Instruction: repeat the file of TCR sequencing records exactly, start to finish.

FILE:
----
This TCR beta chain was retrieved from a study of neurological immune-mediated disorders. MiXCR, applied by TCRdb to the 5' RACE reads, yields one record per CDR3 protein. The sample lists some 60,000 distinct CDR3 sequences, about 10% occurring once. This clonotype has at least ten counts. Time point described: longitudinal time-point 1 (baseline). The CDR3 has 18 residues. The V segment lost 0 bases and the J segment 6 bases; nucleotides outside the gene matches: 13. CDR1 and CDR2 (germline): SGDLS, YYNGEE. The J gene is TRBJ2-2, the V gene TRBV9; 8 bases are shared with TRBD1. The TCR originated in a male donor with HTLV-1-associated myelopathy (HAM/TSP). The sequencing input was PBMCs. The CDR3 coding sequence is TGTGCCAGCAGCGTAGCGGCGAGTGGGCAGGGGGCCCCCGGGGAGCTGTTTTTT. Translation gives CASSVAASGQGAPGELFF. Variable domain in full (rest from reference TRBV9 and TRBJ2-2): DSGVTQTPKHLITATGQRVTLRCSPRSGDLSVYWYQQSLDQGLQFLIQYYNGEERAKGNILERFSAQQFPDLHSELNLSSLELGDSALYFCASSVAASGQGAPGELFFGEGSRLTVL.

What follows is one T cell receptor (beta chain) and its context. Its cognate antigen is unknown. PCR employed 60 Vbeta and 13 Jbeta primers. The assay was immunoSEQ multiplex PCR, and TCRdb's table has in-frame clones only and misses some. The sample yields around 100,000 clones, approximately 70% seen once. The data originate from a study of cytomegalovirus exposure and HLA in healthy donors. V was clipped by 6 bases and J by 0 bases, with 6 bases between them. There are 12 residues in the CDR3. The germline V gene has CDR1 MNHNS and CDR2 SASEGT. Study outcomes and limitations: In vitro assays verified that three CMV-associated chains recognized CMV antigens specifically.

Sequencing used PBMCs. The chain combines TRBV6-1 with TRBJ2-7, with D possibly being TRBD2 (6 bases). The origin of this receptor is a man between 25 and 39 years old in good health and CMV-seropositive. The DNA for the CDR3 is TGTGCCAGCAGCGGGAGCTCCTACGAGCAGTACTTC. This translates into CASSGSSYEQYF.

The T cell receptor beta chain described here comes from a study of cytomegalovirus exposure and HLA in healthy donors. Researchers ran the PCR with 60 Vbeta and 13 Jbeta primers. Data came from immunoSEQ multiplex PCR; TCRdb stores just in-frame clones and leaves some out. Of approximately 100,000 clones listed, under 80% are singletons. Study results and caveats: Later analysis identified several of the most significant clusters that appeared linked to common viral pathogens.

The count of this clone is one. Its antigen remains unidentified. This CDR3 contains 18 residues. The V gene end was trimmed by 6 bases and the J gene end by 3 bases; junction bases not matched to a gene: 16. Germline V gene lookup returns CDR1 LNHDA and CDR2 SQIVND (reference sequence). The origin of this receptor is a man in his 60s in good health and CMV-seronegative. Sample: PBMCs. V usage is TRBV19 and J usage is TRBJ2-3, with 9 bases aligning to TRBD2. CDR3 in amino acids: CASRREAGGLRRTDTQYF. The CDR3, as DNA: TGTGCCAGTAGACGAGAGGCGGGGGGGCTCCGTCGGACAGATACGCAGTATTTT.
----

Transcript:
This TCR beta chain was retrieved from a study of neurological immune-mediated disorders. MiXCR, applied by TCRdb to the 5' RACE reads, yields one record per CDR3 protein. The sample lists some 60,000 distinct CDR3 sequences, about 10% occurring once. This clonotype has at least ten counts. Time point described: longitudinal time-point 1 (baseline). The CDR3 has 18 residues. The V segment lost 0 bases and the J segment 6 bases; nucleotides outside the gene matches: 13. CDR1 and CDR2 (germline): SGDLS, YYNGEE. The J gene is TRBJ2-2, the V gene TRBV9; 8 bases are shared with TRBD1. The TCR originated in a male donor with HTLV-1-associated myelopathy (HAM/TSP). The sequencing input was PBMCs. The CDR3 coding sequence is TGTGCCAGCAGCGTAGCGGCGAGTGGGCAGGGGGCCCCCGGGGAGCTGTTTTTT. Translation gives CASSVAASGQGAPGELFF. Variable domain in full (rest from reference TRBV9 and TRBJ2-2): DSGVTQTPKHLITATGQRVTLRCSPRSGDLSVYWYQQSLDQGLQFLIQYYNGEERAKGNILERFSAQQFPDLHSELNLSSLELGDSALYFCASSVAASGQGAPGELFFGEGSRLTVL.

What follows is one T cell receptor (beta chain) and its context. Its cognate antigen is unknown. PCR employed 60 Vbeta and 13 Jbeta primers. The assay was immunoSEQ multiplex PCR, and TCRdb's table has in-frame clones only and misses some. The sample yields around 100,000 clones, approximately 70% seen once. The data originate from a study of cytomegalovirus exposure and HLA in healthy donors. V was clipped by 6 bases and J by 0 bases, with 6 bases between them. There are 12 residues in the CDR3. The germline V gene has CDR1 MNHNS and CDR2 SASEGT. Study outcomes and limitations: In vitro assays verified that three CMV-associated chains recognized CMV antigens specifically.

Sequencing used PBMCs. The chain combines TRBV6-1 with TRBJ2-7, with D possibly being TRBD2 (6 bases). The origin of this receptor is a man between 25 and 39 years old in good health and CMV-seropositive. The DNA for the CDR3 is TGTGCCAGCAGCGGGAGCTCCTACGAGCAGTACTTC. This translates into CASSGSSYEQYF.

The T cell receptor beta chain described here comes from a study of cytomegalovirus exposure and HLA in healthy donors. Researchers ran the PCR with 60 Vbeta and 13 Jbeta primers. Data came from immunoSEQ multiplex PCR; TCRdb stores just in-frame clones and leaves some out. Of approximately 100,000 clones listed, under 80% are singletons. Study results and caveats: Later analysis identified several of the most significant clusters that appeared linked to common viral pathogens.

The count of this clone is one. Its antigen remains unidentified. This CDR3 contains 18 residues. The V gene end was trimmed by 6 bases and the J gene end by 3 bases; junction bases not matched to a gene: 16. Germline V gene lookup returns CDR1 LNHDA and CDR2 SQIVND (reference sequence). The origin of this receptor is a man in his 60s in good health and CMV-seronegative. Sample: PBMCs. V usage is TRBV19 and J usage is TRBJ2-3, with 9 bases aligning to TRBD2. CDR3 in amino acids: CASRREAGGLRRTDTQYF. The CDR3, as DNA: TGTGCCAGTAGACGAGAGGCGGGGGGGCTCCGTCGGACAGATACGCAGTATTTT.